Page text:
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The Name Breakey (Brequet) in Geography

 

 

 

Cite de Brequemont (Noeux-les-Mines) (France), p. 520 of (940).  The First World War 1914 – 18 by Lieutenant Colonel C. a’Court Repington, C.M.Y.  2 V.  (In diary form.)  (Presents experiences.). Reference found in Drumskelt House.

 

Breakey Street in Killyleagh, County down, Northern Ireland (Ulster).  Information from William Breakey, youngest son of the Very Rev. Dr. James C. Breakey,   former pastor of Fortwilliam Park Presbyterian Church, Belfast (1961).

 

Breakey Lough Little (Water Surface, a little over 4 acres) in Kilboyne Townland, County Meath, Ireland (Eire).  Ordnance Survey Map, 6 inches to 1 mile, Edition 1912, Sheet 2, County Meath.

 

Breakey Bridge over Kilmainham River in Tirawinnea Townland, County Meath, Ireland (Eire).  Ordnance Survey Map, 6 inches to 1 mile, Edition 1912, Sheet 2, County Meath.

 

Breakey Cross Roads in Dengora Townland, County Meath, Ireland (Eire). Ordnance Survey May, 6 inches to 1 mile, Edition 1912, Sheet 2, County Meath.

 

Breakey Lough (water surface a little over 21 acres) in Bawnbreakey Townland, County Meath, Ireland (Eire).  Ordnance Survey Map, 6 inches to 1 mile, Edition 1913, Sheet 5, County Meath.

 

Bawnbreakey Townland, County Meath, Ireland (Eire).  Ordnance Survey Map, 6 inches to 1 mile, Edition 1913, Sheet 5, County Meath.  This Townland (farm) contained a little more than 173 acres.  The buildings and surrounding park were named Ashfield.  It is situated on the east side of Breakey Lough and immediately above Cormeen Townland, site of Cormeen House at Cormeen Cross roads, once the home of a James Breakey (See Thomas C. Breakey).  Bawn means a fortified enclosure (See the Oxford Universal Dictionary).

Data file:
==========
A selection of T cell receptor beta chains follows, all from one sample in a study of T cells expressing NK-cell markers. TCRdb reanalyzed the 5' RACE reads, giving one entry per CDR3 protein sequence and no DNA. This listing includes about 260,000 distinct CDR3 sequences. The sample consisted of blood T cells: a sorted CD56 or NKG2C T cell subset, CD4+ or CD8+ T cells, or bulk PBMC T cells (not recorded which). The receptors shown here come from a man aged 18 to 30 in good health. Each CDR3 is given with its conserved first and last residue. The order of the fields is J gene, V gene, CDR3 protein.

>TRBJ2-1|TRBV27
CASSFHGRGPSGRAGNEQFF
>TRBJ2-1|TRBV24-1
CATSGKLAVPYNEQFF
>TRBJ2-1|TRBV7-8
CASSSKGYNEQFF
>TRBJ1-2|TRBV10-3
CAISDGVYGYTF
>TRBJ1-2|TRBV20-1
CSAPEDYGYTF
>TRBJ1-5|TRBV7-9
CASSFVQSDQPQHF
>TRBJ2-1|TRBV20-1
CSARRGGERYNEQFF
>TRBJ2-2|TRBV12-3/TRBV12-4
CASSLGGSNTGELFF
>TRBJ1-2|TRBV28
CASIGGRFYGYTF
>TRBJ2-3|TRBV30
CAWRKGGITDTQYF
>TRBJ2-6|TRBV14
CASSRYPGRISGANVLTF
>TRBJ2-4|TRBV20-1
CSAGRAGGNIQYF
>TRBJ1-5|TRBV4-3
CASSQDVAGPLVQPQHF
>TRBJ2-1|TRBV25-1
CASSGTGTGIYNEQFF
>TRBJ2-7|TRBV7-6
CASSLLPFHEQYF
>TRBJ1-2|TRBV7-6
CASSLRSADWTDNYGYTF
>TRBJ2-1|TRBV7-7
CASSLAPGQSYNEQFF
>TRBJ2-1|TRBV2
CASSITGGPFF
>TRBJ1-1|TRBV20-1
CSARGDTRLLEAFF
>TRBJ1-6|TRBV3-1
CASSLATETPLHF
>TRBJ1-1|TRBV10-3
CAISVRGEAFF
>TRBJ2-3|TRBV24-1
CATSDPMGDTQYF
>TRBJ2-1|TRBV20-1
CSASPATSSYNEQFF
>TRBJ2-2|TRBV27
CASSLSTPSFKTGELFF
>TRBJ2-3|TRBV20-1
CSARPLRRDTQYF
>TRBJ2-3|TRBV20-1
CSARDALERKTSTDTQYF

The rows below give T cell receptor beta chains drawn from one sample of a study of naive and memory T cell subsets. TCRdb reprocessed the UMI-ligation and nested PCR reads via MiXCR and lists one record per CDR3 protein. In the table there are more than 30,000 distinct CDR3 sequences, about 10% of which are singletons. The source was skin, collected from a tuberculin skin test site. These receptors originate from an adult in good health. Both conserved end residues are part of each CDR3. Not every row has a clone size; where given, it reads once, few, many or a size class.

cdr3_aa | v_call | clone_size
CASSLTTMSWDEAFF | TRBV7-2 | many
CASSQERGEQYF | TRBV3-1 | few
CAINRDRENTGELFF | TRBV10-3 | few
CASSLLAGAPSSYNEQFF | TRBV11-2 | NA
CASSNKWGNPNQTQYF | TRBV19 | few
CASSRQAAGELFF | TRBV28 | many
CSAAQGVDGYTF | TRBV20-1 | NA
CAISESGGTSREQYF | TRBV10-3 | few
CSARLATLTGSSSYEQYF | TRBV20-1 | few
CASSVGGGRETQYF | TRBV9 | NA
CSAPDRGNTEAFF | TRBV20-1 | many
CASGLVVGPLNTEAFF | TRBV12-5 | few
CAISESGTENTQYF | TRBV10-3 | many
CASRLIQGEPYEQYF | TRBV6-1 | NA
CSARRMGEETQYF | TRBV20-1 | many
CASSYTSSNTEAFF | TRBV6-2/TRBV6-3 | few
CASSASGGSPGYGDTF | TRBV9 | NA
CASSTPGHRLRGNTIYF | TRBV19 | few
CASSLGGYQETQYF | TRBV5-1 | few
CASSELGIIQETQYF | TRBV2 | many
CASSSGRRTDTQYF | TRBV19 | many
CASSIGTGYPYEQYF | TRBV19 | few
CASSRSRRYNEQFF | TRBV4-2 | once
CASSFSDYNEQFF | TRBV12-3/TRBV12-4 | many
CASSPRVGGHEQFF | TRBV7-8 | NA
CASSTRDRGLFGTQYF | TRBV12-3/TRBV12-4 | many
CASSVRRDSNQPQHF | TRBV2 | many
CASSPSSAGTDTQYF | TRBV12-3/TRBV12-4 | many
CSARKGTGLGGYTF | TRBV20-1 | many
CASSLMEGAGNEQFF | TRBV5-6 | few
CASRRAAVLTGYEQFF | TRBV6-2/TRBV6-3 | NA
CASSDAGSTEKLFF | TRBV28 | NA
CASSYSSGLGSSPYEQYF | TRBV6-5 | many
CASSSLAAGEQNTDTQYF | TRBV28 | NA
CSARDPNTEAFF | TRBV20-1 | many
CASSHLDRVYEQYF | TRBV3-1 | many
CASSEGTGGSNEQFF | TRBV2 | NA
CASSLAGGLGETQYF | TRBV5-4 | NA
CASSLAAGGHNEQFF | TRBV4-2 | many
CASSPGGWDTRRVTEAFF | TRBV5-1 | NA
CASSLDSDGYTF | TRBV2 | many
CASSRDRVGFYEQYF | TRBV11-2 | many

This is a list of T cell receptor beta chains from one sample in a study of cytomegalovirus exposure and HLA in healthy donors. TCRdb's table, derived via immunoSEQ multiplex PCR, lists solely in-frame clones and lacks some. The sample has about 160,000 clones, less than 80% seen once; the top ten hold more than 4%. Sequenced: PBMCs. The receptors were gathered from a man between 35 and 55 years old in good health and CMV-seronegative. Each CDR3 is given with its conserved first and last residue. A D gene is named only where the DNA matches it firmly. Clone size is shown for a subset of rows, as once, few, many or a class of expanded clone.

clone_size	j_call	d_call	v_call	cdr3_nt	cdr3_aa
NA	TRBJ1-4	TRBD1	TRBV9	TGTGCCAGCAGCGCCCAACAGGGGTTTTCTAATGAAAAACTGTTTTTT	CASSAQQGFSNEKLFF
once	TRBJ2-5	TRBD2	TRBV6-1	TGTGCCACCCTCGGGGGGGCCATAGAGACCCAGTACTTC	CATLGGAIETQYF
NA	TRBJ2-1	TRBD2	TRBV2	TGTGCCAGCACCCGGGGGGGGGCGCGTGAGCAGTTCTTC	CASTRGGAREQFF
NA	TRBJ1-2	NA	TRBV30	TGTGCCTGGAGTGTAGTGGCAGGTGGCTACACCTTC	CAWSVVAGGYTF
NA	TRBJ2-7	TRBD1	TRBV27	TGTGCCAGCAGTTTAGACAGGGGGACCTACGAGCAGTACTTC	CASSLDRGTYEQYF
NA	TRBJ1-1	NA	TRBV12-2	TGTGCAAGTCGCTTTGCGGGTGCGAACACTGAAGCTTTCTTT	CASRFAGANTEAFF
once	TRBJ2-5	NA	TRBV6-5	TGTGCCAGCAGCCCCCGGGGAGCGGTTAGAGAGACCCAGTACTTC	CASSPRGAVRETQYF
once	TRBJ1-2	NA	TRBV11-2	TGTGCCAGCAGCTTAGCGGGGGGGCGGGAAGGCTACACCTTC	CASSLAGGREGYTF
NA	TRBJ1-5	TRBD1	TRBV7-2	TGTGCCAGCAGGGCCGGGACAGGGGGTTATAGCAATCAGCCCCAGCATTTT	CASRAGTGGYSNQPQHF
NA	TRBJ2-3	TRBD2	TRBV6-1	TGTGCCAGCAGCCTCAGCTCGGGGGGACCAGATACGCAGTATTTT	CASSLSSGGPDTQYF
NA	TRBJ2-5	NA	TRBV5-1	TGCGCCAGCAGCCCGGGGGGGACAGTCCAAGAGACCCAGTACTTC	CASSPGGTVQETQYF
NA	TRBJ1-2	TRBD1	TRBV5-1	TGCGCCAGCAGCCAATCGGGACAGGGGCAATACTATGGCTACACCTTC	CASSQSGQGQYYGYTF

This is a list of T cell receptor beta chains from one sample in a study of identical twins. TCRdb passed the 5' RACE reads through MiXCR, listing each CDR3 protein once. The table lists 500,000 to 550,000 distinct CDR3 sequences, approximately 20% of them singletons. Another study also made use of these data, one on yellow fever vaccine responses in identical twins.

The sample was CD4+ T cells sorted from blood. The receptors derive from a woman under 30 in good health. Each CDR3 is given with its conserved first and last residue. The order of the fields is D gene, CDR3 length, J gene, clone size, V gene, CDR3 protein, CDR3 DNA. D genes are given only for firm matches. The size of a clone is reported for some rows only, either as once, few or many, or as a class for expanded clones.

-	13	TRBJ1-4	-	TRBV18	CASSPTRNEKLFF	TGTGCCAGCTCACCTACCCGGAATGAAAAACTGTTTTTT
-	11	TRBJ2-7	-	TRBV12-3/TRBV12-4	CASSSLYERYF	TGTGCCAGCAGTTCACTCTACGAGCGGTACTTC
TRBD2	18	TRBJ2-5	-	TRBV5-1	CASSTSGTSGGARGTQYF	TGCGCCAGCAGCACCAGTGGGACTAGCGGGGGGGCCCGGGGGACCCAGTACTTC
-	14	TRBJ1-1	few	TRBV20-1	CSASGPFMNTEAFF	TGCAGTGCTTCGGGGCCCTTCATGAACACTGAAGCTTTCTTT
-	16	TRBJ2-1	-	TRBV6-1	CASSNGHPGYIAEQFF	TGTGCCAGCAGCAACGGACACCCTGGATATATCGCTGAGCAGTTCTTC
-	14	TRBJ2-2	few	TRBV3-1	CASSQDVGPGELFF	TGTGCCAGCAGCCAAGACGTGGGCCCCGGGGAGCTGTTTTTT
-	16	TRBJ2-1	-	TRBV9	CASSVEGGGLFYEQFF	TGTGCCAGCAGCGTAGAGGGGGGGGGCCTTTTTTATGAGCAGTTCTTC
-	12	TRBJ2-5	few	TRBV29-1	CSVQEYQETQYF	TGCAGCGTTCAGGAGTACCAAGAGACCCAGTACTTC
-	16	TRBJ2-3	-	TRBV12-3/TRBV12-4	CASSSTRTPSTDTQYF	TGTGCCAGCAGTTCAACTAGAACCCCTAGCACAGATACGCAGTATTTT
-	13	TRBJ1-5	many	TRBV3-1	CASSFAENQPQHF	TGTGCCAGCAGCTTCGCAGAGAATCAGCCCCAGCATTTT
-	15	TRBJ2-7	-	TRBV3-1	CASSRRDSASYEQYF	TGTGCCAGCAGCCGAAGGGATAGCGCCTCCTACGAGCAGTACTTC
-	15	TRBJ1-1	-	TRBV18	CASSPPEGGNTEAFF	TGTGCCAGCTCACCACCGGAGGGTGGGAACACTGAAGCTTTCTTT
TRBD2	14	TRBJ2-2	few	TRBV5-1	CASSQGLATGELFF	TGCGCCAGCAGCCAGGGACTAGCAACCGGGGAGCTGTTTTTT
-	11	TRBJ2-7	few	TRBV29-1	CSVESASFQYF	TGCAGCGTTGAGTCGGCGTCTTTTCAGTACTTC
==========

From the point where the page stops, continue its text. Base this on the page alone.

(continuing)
Breakeyville, Province of Quebec, Canada.  A small town on the Chaudiere River, situate across the Saint Lawrence River from Quebec and 8 to 10 miles south of that city.  Named for the family of Hans Denaston Breakey of Corryhagen House, Rockcorry, County Monaghan, Ireland, who emigrated to Canada sometime before 1846 and founded the lumber mills and business at Etchemin, inherited and greatly expanded by his son, John Breakey, born April 9, 1846, (See Canadian Men and Women of the time, 1912).  John Breakey became a banker and great industrialist.  Steam locomotives operating on the company’s railroads bore the name John Breakey in large white block letters.

 

(no date)                                                              Edward P. Breakey, Ph.D.

                                                                                         Belvedere

                                                                                 Sumner, Washington